From the makers of Max Payne, Alan Wake, and Quantum Break, Control is a mind-bending trip drenched in the hallmarks of a Remedy game. It’s weird, really weird, but if you’re familiar with Remedy’s resume then that’s the least surprising thing you’ll ever read. You can see Remedy’s fingerprints and DNA over every inch of Control, which is perhaps deeper in left field than any of the developer’s previous titles. Control is a good game, with an interesting and preternatural story that sometimes is muddled in its commitment to the strange and unexplainable. Again, this is a Remedy game.
Control’s story feeds on your curiosity and it’s ambiguity is its greatest tool in doing this, so I’m not going to dive deep into its narrative and begin the unraveling process for you. Besides, Control’s mysteries are greater than its answers.
In the game you play as Jesse Faden, who the game hardly introduces you to, but who you will learn more about over a 15-hour journey. The game begins with Jesse walking through the doors of The Federal Bureau of Control, a secretive branch of the U.S government that deals with the paranatural. Upon walking through the doors, it’s immediately clear there’s an otherworldly presence. It’s eerie, not in the suspenseful kinda way where you dreadfully round every corner and open every door awaiting a flaming ghost with a chainsaw, but in the “sneaking into Area 51” kind of way. So, why is Jesse wandering into a secretive and strange government agency? For answers and closure about her brother and past. However, Jesse quickly stumbles into something much bizarre and bigger than this initial quest. Something has happened at the Bureau, and Jesse is the only one capable of deciphering the situation.
Control’s story is full of vague exposition that sometimes bends your mind in just the right way, but other times feels like unearned vagueness. There’s a fine difference between being ambiguous and being simply confusing, and Control mostly walks this tightrope adeptly, but there were times my curiosity led me wandering down a narrative labyrinth. And this is my issue with the New Weird and slipstream literary genres in general: there’s too much reliance placed on the recipient’s inquisitiveness. At certain points during Control my curiosity was weighed down by other parts of the game and its shortcomings, and so there were times the narrative hook began to dislodge itself.
Patching up some of these larger narrative holes is quality writing, great world and setting realization, and lore excellently sprinkled in. While I think there’s a little bit too much nonessential supernatural gibberish here and there, what I appreciated most about Control’s writing and lore pieces is that it never overindulged in heady science fiction that nobody cares about or understands, which a lot of science fiction tends to do. As you explore, you’ll come across different lore additives that come in the form of case files and standard collectible-like items. However, despite being presented in a very cookie cutter, very video game-esque way, these additive story and worldbuilding bits were really realized well. I read almost all of them I came across, from start to finish, which I rarely do.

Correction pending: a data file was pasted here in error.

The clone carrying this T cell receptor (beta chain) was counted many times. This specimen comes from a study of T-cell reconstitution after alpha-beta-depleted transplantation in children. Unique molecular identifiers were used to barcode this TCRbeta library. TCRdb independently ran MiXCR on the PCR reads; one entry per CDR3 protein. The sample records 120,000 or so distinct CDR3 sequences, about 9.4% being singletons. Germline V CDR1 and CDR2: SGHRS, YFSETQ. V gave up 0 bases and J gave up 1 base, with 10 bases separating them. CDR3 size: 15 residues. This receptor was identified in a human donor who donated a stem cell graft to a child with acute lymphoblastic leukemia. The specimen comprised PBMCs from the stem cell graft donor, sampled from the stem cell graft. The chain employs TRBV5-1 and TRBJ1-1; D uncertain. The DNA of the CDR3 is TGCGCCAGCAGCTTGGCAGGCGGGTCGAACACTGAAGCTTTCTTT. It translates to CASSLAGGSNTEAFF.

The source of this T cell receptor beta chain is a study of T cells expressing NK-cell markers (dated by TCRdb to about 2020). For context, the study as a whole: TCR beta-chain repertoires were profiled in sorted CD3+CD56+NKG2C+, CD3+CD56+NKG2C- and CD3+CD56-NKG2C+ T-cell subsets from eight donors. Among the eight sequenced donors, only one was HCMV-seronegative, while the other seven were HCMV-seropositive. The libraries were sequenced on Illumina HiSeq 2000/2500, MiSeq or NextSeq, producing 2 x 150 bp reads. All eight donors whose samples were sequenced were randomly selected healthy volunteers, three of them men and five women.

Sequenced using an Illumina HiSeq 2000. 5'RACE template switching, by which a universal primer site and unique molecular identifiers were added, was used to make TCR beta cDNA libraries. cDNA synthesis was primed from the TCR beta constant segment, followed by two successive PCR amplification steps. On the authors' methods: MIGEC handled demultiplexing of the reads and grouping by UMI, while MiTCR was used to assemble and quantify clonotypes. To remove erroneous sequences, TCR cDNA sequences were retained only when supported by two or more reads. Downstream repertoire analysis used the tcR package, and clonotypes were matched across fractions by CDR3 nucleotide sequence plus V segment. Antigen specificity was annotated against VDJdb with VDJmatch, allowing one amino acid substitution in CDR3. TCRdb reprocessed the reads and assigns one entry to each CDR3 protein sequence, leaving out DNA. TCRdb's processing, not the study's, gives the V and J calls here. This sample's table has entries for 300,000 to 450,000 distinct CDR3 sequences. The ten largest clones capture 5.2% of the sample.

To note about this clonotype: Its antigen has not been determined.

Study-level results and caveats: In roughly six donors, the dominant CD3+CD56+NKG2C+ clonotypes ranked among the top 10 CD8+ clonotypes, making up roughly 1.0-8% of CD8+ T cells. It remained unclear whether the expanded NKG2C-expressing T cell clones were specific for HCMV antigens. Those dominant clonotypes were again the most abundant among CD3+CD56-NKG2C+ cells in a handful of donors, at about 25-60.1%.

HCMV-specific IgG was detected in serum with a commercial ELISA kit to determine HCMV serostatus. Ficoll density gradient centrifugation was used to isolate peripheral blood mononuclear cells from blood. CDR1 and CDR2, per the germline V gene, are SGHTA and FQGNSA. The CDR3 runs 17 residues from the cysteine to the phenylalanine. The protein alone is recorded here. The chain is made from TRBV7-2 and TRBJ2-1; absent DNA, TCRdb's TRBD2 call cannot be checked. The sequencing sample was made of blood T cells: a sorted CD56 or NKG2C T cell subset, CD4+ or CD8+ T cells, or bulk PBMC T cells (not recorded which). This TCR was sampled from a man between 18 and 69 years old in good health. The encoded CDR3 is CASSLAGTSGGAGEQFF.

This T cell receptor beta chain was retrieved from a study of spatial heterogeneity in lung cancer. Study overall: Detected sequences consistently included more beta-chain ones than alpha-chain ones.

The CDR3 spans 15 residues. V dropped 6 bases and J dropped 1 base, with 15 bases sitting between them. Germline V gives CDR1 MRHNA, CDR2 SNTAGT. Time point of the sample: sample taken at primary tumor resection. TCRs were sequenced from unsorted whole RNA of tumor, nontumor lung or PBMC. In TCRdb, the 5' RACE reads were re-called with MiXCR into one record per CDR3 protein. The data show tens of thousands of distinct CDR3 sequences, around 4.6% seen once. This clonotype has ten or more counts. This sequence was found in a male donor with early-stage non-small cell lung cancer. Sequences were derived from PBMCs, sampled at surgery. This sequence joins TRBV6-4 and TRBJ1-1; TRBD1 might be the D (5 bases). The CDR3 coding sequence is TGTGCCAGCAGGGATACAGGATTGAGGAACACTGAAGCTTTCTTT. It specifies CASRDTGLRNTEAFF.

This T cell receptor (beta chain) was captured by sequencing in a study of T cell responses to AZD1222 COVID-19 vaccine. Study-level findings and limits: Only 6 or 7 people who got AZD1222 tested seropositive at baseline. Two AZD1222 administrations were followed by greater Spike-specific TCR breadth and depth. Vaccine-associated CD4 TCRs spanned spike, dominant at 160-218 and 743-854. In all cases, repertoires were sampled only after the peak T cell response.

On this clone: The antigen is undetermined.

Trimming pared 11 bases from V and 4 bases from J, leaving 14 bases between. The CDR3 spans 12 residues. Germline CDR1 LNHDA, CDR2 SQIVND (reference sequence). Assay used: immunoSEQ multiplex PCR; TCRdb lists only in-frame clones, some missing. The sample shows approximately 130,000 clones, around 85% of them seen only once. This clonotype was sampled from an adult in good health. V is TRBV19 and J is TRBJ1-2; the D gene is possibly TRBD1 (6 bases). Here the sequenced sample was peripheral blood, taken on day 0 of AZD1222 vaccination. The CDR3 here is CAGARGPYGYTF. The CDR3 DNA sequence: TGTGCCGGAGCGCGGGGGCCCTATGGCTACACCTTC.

Speaking of exploration, Control trades the linearity of past Remedy games for a more lookin’, pokin’, prodin’ Metroidvania-like world that has some side-content to knock out, some backtracking to do, and places to see that you previously couldn’t. Control doesn’t really do anything new within the Metroidvania genre, but like a good Metroidvania game, it uses an eerie atmosphere, bolstered by unpredictability, to keep things feeling new and uncertain. In more than one way, Control reminded me of Prey in this sense, though far less immersive.
Of course, over the game you’re getting new weapons and unlocking powers and modifying all of this to your personal taste. The first weapon you get in the game is a sentient gun that sometimes feels like it’s using you rather than you using it. And yes, this sets the tone. Every weapon and power you unlock adds to the otherworldly vibe or just simply makes you feel like a badass always a moment away from telekinetically smashing an enemy’s head with a computer, because why not, nobody needs that computer other than you and your badass meter running on low.
The great thing about Control is — unlike many games — it doesn’t overdo any of this or introduce RPG mechanics just because research data says gamers like RPG mechanics. It’s all easy to wrap your head around, and never takes you away from the action and story for too long. That said, without 5,000 skill trees muddying everything up, Control’s combat can stick out for being a bit run-of-the-mill. Unleashing a powerful fist to an enemy’s dome piece feels great, but the shooting is nothing to write home about.